Saturday, March 26, 2011

Wisconsin Republicans Publish Collective Bargaining Law, Claim It Is Official Despite Judge's Ruling

Here is an excerpt from an article by Patrick Marley and Jasont Stein from the Journal Sentinel:
In a stunning twist, Gov. Scott Walker's legislation limiting collective bargaining for public workers was published Friday despite a judge's hold on the measure, prompting a dispute over whether it takes effect Saturday.

The measure was published to the Legislature's website with a footnote that acknowledges the restraining order by a Dane County judge. But the posting says state law "requires the Legislative Reference Bureau to publish every act within 10 working days after its date of enactment."

The measure sparked protests at the Capitol and lawsuits by opponents because it would eliminate the ability of most public workers to bargain over anything but wages.

The restraining order was issued against Democratic Secretary of State Doug La Follette. But the bill was published by the reference bureau, which was not named in the restraining order.

Laws normally take effect a day after they are published, and a top GOP lawmaker said that meant it will become law Saturday. But nonpartisan legislative officials from two agencies, including the one who published the bill, disagreed.

"I think this is a ministerial act that forwards it to the secretary of state," said Stephen Miller, director of the Legislative Reference Bureau. "I don't think this act makes it become effective. My understanding is that the secretary of state has to publish it in the (official state) newspaper for it to become effective."

Walker signed the bill March 11. Under state law, it must be published within 10 working days, which was Friday.

It hasn't been printed in the Wisconsin State Journal, the official state newspaper, as other laws are. Late Friday, State Journal publisher Bill Johnston said in an e-mail that the notice for the law had been scheduled to run but had been canceled. He did not elaborate.

La Follette urged caution Friday, saying the measure has not been published yet by his office. He said he believes the law cannot go into effect until he directs the State Journal to publish it, which he has not done.

Senate Majority Leader Scott Fitzgerald (R-Juneau) said it didn't matter that it hasn't appeared in the paper.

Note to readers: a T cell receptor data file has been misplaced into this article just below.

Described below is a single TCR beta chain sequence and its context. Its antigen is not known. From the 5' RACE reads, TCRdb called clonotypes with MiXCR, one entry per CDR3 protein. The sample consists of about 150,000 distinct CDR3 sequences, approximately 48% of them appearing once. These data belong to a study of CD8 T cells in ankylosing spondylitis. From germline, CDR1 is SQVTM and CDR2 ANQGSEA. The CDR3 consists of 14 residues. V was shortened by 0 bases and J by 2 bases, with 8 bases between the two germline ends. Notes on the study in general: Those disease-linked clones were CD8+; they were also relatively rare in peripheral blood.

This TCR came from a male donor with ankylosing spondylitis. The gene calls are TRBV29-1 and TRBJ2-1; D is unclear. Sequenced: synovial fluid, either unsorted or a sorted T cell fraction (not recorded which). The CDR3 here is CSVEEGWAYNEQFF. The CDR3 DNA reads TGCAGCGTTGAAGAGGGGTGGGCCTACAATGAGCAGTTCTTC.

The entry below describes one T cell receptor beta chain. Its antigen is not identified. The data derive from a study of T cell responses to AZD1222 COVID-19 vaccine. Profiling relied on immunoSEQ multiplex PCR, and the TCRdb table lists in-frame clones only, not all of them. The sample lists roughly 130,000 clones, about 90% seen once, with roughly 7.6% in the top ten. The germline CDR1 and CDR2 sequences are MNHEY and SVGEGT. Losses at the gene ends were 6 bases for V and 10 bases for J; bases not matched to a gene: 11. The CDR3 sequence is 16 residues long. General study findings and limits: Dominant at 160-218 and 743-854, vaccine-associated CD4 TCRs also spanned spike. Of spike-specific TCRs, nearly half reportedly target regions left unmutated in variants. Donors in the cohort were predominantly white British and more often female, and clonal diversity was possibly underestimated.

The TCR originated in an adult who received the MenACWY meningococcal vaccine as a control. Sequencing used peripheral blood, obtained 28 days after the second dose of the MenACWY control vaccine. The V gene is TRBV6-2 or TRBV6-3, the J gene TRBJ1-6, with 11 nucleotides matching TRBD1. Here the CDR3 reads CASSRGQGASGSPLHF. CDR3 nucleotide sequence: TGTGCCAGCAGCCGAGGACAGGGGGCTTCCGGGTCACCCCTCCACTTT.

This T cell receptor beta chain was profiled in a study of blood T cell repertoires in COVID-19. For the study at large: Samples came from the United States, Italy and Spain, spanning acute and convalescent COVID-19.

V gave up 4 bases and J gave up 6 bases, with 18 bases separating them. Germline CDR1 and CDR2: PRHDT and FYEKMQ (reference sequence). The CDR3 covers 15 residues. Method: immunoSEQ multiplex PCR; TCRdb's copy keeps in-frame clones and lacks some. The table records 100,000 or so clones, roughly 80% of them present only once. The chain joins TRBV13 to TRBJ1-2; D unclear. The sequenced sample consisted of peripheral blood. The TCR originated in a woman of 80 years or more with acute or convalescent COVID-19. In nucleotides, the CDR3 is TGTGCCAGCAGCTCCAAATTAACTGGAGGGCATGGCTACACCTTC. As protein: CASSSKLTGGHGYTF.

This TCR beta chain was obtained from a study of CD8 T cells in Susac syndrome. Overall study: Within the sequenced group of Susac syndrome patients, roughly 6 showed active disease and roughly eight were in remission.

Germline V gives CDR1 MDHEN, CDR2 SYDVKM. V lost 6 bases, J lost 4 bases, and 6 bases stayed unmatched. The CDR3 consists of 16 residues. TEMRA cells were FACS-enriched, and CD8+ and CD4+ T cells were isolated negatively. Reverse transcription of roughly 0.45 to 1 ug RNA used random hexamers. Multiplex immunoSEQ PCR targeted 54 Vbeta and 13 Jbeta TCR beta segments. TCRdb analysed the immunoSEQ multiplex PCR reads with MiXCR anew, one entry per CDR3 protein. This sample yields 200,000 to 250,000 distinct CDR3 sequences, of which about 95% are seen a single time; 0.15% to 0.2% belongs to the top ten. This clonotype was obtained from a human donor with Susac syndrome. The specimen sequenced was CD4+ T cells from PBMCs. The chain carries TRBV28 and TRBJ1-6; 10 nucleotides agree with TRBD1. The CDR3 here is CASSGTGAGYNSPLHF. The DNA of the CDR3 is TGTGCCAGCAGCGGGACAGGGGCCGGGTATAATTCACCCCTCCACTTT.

"It's published," Fitzgerald said. "It's law. That's what I contend."

Fitzgerald and Miller met Friday. Miller said Fitzgerald asked him to publish the law and, after reading the statutes, Miller agreed that he could do so. He said he had never published a law without being given a date by the secretary of state during his 12 years of running the reference bureau.

After the restraining order was issued March 18, La Follette sent a letter that same day to the reference bureau rescinding earlier instructions to publish the bill Friday. "I further instruct you to remove all reference to March 25, 2011, as the publication date and not to proceed with publication until I contact you with a new publication date," his letter said.
I find this very interesting - while there is a restraining order in place by a judge, the Republicans are playing with semantics in order to get their way and the Walker administration is already planning to enforce the law, which I thought was also interesting because of comments made by Walkers top cabinet administration official, Administration Secretary Mike Huebsch:

"Today the administration was notified that the LRB published the budget-repair bill as required by law," he said. "The administration will carry out the law as required."

Remember when Democrats fled the state because the legislature could not vote on budgetary matters without the higher quorom, but then they claimed the collective bargaining was later not a budgetary item in order to pass it without the Democrat's votes?

Don't you love how the Republicans say it is one thing, then say a completely different thing to get their way, only to go back to what they were saying in the first place?

1 comment:

  1. The last time I checked, the Wisconsin Secretary of State was part of the executive branch. Currently, there is a temporary restraining order against him. If Walker enforces this law, he as the head executive, is in violation of the order. Appellate courts do not like lower court orders violated, even if they are wrong. When you take the law into your own hands, you are not only questioning the lower court's ruling, but the power of the courts in general. Walker better hope he wins this appeal and he is not getting off to a good start. He may learn what a "show cause" order is and believe me, it is not grade school show and tell.


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